DVD: New Moon – (2009)


DVD: New Moon - (2009) Genre: Adventure, Drama, Fantasy, Romance, Release Date: 2010-03-20 Duration: 130 Min ...


DVD: New Moon – (2009)

DVD: New Moon - (2009)
Genre: Adventure, Drama, Fantasy, Romance,
Release Date: 2010-03-20
Duration: 130 Min
Director:

  • Chris Weitz

A thick, yellow moon slowly transforms into the title “New Moon.”

We hear Bella Swan (Kristen Stewart)’s voice, quoting Friar Lawrence from “Romeo and Juliet”: “These violent delights have violent ends..” and, although we don’t know it yet, she is having a nightmare. She fights through a crowd of group of red cloaked strangers in the noon-day sun. She looks up to see a clock tower and the big hand that moves to 12:00. Suddenly she emerges from the woods into a glade of flowers, looking across to her grandmother (Christina Jastrzembska). Edward Cullen (Robert Pattinson) comes up behind Bella. She tries to warn him away, “Don’t. She’ll see you.” He keeps approaching, however. She seems to welcome his decision to reveal himself and, as she takes his hand says, “Okay.” They approach Bella’s Grandma and Bella says, “Gran, I’d like you to meet Edward,” but the words come out of the older woman, as well as Bella. She realizes it is her, older, wrinkled, and her Grandma is really her reflection, standing next to an eternally youthful Edward. He leans over and kisses her wrinkled forehead.

Charlie (Billy Burke), Bella’s father, wakes her up from the nightmare. She’s fallen asleep reading “Romeo and Juliet.”

He wishes Bella a happy birthday. He gives her two gifts, a digital camera from him, and a scrapbook from her mother. She protests weakly as she’d thought they’d agreed that she wasn’t going to get any presents. He jokes that she is obsessed with aging and points out a grey hair on her head. Bella scurries to the mirror, relieved that he was kidding.

As Bella drives to school in her old brick red, beat-up Chevrolet truck (license plate 24G-7HI) the radio relays that three hikers are missing, presumed dead. When she arrives at the parking lot she talks to her friends, Jessica, Mike, Angela, and Eric, all of who seem to know nothing of her birthday. She takes a picture of them as Edward drives up in the parking lot in a brand-new, black Volvo 2010 X60 (license plate 57F-6D3). The rest of the group depart when he arrives. Edward wishes her a happy birthday. Bella tells him shes not very happy about it. She’s eighteen now, which is a year older than him. Edward discounts her worry. After all, hes 109. They kiss passionately but he breaks away, saying that they need to go to class. He also stops her because Jacob wants to see her, even though he hasn’t arrived yet.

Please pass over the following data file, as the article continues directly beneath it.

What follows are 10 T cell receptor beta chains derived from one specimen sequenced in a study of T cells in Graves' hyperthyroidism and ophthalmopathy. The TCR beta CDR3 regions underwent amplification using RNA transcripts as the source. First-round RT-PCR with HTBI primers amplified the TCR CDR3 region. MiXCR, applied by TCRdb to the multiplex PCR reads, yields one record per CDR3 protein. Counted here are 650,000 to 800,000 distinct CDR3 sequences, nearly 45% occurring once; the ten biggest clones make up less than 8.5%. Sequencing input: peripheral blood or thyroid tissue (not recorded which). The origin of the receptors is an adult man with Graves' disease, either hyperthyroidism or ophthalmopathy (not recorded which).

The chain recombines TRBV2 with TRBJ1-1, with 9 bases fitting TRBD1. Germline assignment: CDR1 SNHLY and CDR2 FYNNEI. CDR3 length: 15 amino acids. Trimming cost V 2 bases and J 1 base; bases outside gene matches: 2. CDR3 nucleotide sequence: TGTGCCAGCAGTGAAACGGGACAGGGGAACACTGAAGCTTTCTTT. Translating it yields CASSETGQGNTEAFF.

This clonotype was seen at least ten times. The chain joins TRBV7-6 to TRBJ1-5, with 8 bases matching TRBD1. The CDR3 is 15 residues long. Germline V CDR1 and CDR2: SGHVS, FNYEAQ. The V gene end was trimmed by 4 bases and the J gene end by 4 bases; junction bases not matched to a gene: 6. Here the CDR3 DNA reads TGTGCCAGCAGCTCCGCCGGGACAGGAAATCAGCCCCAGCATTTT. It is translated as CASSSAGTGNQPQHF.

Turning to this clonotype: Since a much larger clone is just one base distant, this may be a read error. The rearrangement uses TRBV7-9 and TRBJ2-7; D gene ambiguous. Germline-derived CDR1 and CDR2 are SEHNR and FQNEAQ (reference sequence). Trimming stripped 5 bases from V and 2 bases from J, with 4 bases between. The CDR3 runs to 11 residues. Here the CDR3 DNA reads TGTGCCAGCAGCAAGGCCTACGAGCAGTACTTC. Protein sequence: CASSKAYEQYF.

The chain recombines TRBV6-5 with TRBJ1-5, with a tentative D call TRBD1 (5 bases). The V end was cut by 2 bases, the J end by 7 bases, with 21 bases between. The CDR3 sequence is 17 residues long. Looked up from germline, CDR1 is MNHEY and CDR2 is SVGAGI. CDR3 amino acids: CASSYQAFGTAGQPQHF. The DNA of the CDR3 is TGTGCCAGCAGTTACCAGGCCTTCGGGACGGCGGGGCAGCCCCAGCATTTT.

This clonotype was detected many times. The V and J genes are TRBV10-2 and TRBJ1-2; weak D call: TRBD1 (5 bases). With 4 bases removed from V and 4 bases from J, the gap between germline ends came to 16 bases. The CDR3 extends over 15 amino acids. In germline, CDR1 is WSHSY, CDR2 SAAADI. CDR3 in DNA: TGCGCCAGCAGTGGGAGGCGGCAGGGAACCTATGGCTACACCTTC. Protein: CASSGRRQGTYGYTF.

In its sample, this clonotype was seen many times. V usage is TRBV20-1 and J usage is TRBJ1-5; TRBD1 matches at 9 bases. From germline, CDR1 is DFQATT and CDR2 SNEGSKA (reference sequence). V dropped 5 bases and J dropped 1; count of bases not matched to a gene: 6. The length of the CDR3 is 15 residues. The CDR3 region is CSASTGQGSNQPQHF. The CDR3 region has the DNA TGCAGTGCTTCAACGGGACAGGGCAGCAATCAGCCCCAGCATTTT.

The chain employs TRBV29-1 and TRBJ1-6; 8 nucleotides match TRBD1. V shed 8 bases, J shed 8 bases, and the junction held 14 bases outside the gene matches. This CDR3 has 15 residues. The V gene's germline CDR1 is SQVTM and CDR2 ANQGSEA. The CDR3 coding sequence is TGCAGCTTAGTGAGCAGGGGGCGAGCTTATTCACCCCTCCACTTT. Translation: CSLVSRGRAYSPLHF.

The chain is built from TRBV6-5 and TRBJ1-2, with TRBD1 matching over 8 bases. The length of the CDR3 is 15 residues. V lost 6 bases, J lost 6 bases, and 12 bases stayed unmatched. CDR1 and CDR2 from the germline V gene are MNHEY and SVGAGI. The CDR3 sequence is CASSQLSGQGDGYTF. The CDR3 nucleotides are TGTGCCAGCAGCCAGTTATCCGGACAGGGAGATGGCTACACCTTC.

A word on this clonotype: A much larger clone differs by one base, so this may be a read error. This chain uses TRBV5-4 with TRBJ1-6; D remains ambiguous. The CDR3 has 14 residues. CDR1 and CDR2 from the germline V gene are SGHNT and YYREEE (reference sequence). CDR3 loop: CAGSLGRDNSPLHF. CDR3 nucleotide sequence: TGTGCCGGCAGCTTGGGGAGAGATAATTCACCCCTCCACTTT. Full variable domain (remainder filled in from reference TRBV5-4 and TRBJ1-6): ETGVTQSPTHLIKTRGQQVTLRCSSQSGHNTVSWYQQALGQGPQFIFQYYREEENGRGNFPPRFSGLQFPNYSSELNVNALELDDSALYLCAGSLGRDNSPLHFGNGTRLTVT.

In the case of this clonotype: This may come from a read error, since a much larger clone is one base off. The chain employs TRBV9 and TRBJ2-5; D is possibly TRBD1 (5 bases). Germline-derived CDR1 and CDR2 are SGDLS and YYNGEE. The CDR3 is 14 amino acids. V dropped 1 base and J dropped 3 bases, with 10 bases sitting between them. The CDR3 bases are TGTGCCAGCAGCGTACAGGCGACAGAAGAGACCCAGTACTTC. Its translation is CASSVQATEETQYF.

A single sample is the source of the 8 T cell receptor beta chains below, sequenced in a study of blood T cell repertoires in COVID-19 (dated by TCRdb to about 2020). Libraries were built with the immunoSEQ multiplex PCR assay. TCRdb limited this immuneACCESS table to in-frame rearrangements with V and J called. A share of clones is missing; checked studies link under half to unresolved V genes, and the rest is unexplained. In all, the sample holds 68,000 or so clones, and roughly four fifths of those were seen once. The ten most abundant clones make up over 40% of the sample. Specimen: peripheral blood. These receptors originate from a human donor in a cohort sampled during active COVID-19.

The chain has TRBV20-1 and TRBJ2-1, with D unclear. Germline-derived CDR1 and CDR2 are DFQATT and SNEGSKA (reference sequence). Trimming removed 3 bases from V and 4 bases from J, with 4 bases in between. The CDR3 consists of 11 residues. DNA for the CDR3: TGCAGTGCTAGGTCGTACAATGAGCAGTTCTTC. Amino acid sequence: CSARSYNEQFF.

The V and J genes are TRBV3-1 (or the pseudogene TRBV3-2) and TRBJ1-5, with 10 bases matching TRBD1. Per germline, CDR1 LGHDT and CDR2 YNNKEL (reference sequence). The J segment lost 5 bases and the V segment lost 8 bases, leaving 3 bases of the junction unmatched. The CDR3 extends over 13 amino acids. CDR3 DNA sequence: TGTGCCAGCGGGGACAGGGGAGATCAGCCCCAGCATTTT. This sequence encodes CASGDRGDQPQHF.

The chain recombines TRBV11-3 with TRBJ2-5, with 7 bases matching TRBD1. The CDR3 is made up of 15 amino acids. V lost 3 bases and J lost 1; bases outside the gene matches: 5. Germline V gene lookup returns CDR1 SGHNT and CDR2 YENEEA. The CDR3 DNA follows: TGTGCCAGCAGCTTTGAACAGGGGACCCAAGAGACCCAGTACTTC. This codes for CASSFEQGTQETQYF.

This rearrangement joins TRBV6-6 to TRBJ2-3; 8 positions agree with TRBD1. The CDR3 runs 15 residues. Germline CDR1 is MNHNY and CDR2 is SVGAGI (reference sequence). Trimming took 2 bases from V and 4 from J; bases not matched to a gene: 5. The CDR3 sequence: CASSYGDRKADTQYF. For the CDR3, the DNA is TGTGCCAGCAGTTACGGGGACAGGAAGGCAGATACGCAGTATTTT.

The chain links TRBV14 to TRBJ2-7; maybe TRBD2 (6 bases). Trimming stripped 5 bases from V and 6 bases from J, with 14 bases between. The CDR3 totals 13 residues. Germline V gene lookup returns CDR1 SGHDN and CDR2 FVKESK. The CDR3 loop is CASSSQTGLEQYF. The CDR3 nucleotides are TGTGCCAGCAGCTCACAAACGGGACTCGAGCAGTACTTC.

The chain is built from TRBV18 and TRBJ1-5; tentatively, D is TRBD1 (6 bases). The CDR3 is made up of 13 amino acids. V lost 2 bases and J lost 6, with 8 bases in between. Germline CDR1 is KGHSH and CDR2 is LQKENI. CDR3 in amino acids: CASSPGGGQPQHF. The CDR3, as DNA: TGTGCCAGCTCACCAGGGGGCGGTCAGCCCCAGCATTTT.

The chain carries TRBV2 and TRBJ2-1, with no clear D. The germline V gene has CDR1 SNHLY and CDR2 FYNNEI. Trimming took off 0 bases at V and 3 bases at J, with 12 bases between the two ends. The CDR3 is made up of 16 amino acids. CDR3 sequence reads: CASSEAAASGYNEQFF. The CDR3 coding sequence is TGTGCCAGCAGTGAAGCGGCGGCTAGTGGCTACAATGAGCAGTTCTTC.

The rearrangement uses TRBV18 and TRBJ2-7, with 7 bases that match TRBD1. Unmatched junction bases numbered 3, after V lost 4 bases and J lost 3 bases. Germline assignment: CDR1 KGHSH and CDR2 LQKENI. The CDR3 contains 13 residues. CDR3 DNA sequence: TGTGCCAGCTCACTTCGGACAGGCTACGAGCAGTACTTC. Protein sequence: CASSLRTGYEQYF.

When he does Edward backs away. Bella marvels at the changes that have come over Jacob (Taylor Lautner), teasing him about taking anabolic steroids. He too gives Bella a gift. It’s a dreamcatcher, a woven band meant to keep bad dreams away. “That’s kinda perfect,” says Bella, reflecting on her nightmare. Jacob departs.

Edward asks Bella why Jacob Black can give her gifts but he cannot. She tells him the reason is that she cannot give him back anything.

In the hallway of the school the rest of the school-age Cullen clan arrive. Though Alice Cullen (Ashley Greene) is glad to see her, Jasper Cullen (Jackson Rathbone) remains aloof, staring at her from the other side of the hallway. Alice gives her a present which, using her vampire ability of augury, tells Bella she will love. She also invites Bella to a birthday party they’re going to have for her that night, which starts at 7:00. Bella agrees but then realizes that Jasper has altered her mood to make her happily agree and gently chides him for it.

In class Edward and Bella are talking during the movie that is being shown. Edward says how doesn’t like Romeo because he is so quick to act after he sees Juliet dead, but he is jealous of him for one reason. Bella believes this to be of Juliet, but he says it is of the ease of suicide humans have, since it is almost impossible for vampires. He later tells Bell that he began to think along these lines when he thought Bella might not have survived the attack by James a few months before. He says he would have gone and provoked the Volturi. Bella is horrified by this thought and says he should never say it again. Edwards is then questioned by their teacher, Mr. Berty, who believes he’s not been paying attention to the BBC version of “Romeo and Juliet” they’ve been watching. Edward responds by quoting Romeo’s final soliloquy from the play.

“O, here
Will I set up my everlasting rest,
And shake the yoke of inauspicious stars
From this world-wearied flesh. Eyes, look your last!
Arms, take your last embrace! and, lips, O you
The doors of breath, seal with a righteous kiss”

This silences their teacher.